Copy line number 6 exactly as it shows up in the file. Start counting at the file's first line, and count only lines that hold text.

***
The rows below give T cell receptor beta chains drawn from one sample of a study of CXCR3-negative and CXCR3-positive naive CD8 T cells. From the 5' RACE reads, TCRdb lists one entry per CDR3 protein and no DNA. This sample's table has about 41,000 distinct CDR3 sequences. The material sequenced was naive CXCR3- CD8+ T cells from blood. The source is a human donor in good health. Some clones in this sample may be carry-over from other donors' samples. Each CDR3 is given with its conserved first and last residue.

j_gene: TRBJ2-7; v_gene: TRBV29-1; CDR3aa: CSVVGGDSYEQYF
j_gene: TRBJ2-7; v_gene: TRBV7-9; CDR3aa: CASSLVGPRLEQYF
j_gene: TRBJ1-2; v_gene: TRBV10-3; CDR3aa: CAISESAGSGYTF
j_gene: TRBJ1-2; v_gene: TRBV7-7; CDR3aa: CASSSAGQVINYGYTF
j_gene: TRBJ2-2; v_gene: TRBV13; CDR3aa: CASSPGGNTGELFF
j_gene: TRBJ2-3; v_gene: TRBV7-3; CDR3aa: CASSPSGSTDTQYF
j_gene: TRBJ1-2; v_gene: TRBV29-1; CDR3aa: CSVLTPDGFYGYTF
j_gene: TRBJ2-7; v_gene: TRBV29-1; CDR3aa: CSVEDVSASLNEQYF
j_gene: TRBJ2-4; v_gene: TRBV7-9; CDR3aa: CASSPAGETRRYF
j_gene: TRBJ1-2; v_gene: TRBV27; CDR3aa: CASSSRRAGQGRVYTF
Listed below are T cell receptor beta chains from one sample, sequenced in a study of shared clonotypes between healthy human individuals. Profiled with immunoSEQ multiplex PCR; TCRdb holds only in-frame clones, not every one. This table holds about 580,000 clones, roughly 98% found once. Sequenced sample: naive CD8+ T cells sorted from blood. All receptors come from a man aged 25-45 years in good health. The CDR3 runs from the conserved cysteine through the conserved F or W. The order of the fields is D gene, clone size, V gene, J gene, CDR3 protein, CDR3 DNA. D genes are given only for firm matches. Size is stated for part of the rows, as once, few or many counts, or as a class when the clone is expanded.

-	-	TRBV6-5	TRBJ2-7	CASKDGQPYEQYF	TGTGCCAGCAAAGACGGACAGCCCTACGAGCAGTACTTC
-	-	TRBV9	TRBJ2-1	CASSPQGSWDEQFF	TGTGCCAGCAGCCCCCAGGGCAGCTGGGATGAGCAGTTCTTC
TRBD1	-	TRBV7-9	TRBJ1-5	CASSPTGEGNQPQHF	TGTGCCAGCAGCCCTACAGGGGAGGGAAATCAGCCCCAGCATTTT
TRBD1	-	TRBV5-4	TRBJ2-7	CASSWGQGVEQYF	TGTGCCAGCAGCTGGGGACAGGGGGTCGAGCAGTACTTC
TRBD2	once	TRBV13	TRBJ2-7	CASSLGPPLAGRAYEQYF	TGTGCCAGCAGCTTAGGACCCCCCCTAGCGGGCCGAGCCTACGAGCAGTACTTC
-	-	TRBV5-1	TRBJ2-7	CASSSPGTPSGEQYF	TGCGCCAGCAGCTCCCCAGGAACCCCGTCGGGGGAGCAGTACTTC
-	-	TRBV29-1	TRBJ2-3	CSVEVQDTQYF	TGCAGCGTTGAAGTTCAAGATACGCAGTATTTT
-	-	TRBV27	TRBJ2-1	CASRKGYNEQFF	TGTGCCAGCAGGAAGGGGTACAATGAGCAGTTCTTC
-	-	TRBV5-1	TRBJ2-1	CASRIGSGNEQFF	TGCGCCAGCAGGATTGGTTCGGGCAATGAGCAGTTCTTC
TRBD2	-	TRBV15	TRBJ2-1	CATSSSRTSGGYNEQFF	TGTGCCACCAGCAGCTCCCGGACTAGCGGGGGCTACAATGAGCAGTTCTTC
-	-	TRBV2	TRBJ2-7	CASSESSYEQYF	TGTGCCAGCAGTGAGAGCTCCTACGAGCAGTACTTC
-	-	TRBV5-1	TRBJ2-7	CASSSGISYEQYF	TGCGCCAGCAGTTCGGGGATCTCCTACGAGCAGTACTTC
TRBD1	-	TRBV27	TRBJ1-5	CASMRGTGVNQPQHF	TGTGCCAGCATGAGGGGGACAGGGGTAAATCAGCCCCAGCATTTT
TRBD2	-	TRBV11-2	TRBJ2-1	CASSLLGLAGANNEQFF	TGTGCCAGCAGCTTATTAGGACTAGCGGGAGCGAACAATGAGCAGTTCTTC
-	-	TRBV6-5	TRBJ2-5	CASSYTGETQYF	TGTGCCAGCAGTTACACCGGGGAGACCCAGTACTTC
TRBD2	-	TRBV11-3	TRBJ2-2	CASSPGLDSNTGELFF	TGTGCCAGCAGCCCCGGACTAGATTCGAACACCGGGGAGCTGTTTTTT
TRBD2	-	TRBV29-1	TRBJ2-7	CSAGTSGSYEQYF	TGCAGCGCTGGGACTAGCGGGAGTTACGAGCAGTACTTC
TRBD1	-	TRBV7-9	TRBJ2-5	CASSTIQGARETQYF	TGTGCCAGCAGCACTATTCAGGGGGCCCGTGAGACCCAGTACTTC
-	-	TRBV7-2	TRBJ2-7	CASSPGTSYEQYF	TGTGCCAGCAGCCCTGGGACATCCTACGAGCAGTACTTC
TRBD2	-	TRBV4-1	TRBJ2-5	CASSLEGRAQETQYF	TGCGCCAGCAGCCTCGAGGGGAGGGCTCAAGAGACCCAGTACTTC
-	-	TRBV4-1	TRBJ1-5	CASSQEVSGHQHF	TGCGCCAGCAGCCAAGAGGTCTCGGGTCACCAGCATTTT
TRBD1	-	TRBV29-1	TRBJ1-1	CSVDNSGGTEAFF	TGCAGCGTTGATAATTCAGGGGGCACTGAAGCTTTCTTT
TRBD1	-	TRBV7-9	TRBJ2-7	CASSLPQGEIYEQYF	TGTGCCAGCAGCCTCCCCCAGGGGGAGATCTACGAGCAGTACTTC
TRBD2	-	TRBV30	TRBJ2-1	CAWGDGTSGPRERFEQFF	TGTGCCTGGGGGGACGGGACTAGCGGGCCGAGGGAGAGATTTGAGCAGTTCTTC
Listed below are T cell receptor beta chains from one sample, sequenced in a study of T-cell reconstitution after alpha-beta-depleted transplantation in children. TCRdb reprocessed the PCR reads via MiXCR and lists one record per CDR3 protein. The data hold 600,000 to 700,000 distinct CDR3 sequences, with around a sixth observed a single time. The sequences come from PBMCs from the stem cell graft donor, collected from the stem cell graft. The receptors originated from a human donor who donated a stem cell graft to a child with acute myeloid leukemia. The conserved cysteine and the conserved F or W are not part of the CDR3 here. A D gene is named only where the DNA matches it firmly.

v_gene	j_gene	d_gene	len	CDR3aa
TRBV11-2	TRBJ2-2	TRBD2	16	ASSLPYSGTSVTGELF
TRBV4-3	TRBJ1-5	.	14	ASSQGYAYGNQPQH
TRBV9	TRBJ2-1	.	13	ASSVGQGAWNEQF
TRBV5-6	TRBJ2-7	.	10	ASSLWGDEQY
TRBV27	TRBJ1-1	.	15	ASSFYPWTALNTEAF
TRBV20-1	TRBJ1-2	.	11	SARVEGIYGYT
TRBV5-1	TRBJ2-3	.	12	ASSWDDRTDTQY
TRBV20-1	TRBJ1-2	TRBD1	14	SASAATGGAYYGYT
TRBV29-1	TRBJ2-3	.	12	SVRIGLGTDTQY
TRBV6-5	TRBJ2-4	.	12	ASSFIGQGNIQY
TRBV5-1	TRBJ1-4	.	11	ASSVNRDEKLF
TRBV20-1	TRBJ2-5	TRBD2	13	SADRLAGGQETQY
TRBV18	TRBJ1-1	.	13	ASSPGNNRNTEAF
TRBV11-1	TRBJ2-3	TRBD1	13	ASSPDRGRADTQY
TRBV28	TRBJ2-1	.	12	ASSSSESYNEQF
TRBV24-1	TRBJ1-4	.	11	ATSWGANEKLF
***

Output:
j_gene: TRBJ2-2; v_gene: TRBV13; CDR3aa: CASSPGGNTGELFF